A clever, potent adaptation of a story by H.P. Lovecraft, this sci-fi shocker with a little humor and effective visual FX manages to capture the source material's unique, unnamable enigma. Writer-director Richard Stanley (of the 1990 cult classic Hardware) and co-writer Scarlett Amaris bring Lovecraft's 1927 story into the present day -- and also discard the story's flashback structure -- but keep the original tale's moods and ideas intact. The evil is never explained or seen in Color Out of Space, except in the form of ethereal patterns of poisonous, seeping colors and in the shocking mutations of living things. It's constantly intriguing -- and definitely unsettling.

Cage's performance isn't quite as consistent here as it was in the terrific 2018 horror film Mandy -- when he gets unhinged here, it's inadvertently funny -- but things balance out before the final act. Cage also provides some intentional humor (as when he watches himself being interviewed on TV about possible aliens), and Tommy Chong is terrific as a freaky old hermit. Q'orianka Kilcher co-stars as the mayor of the Gardners' town; it seems as if there might once have been more to her character, as her appearances in the finished film don't amount to much. But otherwise, the characters in Color Out of Space are vivid and dimensional, and their warm humanity lies in direct contrast to the horrors in the woods.

Talk to your kids about ...

  • Families can talk about Color Out of Space's violence. How did it make you feel, given that the violent forces are acting almost randomly, with no malice? What's the impact of media violence on kids?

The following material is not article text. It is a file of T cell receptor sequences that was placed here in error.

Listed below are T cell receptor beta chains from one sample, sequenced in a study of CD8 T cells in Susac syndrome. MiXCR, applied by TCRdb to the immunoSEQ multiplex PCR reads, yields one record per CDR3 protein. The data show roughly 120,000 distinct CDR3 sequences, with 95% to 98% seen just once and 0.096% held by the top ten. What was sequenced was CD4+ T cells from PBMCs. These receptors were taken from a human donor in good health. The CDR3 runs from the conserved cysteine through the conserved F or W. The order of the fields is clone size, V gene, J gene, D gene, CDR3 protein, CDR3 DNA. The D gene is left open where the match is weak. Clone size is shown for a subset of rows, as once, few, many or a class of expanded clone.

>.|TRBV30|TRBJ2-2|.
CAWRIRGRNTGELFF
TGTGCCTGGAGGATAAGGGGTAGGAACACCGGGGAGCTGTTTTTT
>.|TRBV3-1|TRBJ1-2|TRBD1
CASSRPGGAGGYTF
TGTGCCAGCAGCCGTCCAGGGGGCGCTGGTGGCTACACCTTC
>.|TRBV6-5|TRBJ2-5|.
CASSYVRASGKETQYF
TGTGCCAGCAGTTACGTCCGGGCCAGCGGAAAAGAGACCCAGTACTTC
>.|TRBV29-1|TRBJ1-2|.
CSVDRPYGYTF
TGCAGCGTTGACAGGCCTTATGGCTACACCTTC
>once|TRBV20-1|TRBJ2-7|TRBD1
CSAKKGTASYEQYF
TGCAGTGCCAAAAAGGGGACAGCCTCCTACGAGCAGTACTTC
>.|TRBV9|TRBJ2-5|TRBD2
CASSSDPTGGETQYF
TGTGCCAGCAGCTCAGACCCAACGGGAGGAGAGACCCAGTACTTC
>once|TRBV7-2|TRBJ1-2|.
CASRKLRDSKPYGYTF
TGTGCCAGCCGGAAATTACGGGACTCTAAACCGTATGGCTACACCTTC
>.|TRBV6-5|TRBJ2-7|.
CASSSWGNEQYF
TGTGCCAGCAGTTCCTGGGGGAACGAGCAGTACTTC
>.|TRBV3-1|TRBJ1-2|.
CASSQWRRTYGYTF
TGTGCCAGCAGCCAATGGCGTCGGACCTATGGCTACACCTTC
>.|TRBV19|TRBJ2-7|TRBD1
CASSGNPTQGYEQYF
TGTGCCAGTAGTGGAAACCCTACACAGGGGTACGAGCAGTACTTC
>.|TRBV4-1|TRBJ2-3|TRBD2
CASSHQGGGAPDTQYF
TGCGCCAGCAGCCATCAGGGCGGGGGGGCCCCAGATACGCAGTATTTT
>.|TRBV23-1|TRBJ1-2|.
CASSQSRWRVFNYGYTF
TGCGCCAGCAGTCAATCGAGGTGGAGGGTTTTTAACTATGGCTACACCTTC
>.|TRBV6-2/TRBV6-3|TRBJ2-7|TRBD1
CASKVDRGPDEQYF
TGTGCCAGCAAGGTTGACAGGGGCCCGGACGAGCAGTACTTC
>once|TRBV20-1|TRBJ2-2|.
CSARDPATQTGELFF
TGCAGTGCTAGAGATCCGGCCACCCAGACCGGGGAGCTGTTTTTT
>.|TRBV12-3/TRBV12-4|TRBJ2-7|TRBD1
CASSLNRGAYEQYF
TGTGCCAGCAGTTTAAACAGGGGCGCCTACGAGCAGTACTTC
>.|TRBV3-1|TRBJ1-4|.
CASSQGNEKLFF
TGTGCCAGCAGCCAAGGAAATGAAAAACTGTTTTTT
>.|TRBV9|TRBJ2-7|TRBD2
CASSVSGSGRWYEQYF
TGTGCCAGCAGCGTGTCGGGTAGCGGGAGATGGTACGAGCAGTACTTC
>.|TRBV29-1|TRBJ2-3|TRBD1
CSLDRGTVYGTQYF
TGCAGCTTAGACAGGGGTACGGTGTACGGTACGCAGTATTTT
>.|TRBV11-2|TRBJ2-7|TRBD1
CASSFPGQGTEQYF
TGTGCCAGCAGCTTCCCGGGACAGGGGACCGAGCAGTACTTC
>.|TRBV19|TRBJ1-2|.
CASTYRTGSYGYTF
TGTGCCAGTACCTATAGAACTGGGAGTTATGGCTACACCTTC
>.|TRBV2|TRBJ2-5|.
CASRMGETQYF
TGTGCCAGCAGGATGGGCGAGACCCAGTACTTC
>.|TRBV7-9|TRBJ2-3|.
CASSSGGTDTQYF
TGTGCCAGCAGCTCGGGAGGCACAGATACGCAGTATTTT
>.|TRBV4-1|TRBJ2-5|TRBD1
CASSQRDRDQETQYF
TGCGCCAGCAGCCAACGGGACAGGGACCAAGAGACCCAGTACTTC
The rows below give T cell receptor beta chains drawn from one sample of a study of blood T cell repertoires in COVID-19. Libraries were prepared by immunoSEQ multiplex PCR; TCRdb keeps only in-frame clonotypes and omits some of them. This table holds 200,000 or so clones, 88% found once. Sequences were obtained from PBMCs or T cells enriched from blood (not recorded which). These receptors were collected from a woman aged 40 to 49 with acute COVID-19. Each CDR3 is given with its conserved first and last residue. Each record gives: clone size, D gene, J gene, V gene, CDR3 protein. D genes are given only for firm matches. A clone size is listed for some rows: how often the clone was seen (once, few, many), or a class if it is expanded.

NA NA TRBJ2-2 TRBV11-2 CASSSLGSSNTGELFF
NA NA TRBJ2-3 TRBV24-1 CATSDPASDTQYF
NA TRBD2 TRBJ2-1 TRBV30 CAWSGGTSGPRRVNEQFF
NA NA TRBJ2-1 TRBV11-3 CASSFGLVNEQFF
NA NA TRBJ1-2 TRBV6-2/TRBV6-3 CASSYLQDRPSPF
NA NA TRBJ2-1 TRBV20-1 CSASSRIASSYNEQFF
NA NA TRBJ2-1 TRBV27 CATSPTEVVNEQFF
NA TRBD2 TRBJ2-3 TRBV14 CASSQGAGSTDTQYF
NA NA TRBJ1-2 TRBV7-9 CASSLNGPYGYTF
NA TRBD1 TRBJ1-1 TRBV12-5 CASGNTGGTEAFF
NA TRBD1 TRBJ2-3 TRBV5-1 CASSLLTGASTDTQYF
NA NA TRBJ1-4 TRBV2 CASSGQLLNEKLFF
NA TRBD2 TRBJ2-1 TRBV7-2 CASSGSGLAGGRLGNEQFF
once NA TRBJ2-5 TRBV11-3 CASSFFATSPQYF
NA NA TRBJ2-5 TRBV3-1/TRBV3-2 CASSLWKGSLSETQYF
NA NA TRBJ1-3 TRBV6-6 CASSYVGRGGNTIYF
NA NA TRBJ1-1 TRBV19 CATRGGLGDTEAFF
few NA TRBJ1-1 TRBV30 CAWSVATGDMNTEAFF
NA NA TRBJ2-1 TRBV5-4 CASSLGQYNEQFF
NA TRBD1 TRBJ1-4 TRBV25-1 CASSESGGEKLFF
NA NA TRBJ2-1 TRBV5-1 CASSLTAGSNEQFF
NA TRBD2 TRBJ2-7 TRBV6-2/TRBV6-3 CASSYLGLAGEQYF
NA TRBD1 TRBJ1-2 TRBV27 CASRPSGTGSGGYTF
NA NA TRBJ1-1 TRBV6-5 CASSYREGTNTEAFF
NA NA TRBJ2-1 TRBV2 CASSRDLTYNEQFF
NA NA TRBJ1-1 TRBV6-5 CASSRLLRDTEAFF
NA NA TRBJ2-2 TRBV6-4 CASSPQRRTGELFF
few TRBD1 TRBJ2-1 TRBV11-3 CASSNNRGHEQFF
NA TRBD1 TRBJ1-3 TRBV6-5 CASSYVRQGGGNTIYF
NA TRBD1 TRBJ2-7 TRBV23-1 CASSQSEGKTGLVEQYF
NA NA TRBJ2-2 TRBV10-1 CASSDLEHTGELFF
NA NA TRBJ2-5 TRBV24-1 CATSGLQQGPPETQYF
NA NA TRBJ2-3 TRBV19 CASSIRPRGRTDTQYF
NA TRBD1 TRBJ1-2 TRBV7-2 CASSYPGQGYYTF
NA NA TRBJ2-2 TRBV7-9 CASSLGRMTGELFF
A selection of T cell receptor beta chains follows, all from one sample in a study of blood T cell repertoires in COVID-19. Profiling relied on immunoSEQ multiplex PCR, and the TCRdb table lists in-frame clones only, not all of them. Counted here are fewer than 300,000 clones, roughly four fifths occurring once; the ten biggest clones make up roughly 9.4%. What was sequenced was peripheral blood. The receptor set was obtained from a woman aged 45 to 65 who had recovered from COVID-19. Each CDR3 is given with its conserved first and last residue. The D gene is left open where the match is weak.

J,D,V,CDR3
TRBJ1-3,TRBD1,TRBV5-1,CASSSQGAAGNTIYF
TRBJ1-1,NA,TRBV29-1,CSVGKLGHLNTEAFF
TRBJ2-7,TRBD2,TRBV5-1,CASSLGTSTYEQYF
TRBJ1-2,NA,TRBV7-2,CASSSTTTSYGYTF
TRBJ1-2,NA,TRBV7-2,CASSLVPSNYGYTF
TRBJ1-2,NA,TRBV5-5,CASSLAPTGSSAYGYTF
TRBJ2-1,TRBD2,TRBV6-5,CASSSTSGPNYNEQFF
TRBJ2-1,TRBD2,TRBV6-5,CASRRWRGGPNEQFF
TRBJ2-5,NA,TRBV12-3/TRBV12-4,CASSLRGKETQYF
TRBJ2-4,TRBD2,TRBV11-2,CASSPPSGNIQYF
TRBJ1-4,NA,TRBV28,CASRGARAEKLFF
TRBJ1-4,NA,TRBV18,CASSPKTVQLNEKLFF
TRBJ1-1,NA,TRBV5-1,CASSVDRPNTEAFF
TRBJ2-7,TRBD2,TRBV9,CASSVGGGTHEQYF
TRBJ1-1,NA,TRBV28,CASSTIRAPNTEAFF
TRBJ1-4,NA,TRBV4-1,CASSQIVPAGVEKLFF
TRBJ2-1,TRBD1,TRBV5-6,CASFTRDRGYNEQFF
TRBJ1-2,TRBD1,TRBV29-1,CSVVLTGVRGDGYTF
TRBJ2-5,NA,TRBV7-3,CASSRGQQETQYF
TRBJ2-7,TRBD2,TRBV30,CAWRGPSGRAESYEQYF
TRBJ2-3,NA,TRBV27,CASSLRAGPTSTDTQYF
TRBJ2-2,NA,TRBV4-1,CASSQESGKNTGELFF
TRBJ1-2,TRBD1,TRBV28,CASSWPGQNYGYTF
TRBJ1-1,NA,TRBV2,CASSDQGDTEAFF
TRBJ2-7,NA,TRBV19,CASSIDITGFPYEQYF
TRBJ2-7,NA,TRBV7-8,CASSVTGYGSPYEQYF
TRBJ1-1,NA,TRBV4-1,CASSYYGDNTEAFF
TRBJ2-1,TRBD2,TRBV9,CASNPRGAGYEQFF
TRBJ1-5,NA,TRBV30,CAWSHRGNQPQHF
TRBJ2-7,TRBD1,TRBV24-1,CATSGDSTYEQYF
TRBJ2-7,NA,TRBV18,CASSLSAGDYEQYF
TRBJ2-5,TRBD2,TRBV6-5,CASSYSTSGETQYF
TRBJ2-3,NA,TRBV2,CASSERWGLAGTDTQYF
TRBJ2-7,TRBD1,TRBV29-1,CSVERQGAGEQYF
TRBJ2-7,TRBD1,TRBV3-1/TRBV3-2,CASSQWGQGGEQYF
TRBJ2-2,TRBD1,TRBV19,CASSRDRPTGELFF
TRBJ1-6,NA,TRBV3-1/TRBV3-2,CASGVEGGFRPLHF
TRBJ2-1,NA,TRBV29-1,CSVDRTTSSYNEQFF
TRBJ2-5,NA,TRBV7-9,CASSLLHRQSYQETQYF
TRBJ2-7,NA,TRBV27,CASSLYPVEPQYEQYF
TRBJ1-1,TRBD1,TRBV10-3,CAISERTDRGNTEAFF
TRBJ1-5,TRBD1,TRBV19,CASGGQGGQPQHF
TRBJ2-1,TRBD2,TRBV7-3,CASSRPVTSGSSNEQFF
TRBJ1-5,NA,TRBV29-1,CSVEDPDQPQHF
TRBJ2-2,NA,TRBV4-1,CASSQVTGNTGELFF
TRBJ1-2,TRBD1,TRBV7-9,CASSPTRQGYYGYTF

• Is the movie scary? What makes it scary? (What is it about things that are unseen and unknown?) What's the appeal of horror movies?

  • How are alcohol and drugs depicted? Are they glamorized? Are there consequences for using? Why does that matter?

  • What's the family dynamic like here? What's the relationship between the siblings? Between the parents and the children? What are the similarities and differences between these and your own relationships?

Movie details

Our editors recommend

For kids who love scares

Common Sense Media's unbiased ratings are created by expert reviewers and aren't influenced by the product's creators or by any of our funders, affiliates, or partners.

See how we rate

Streaming options powered by JustWatch

About these links

Common Sense Media, a nonprofit organization, earns a small affiliate fee from Amazon or iTunes when you use our links to make a purchase. Thank you for your support.

Read more

Our ratings are based on child development best practices. We display the minimum age for which content is developmentally appropriate. The star rating reflects overall quality.

Learn how we rate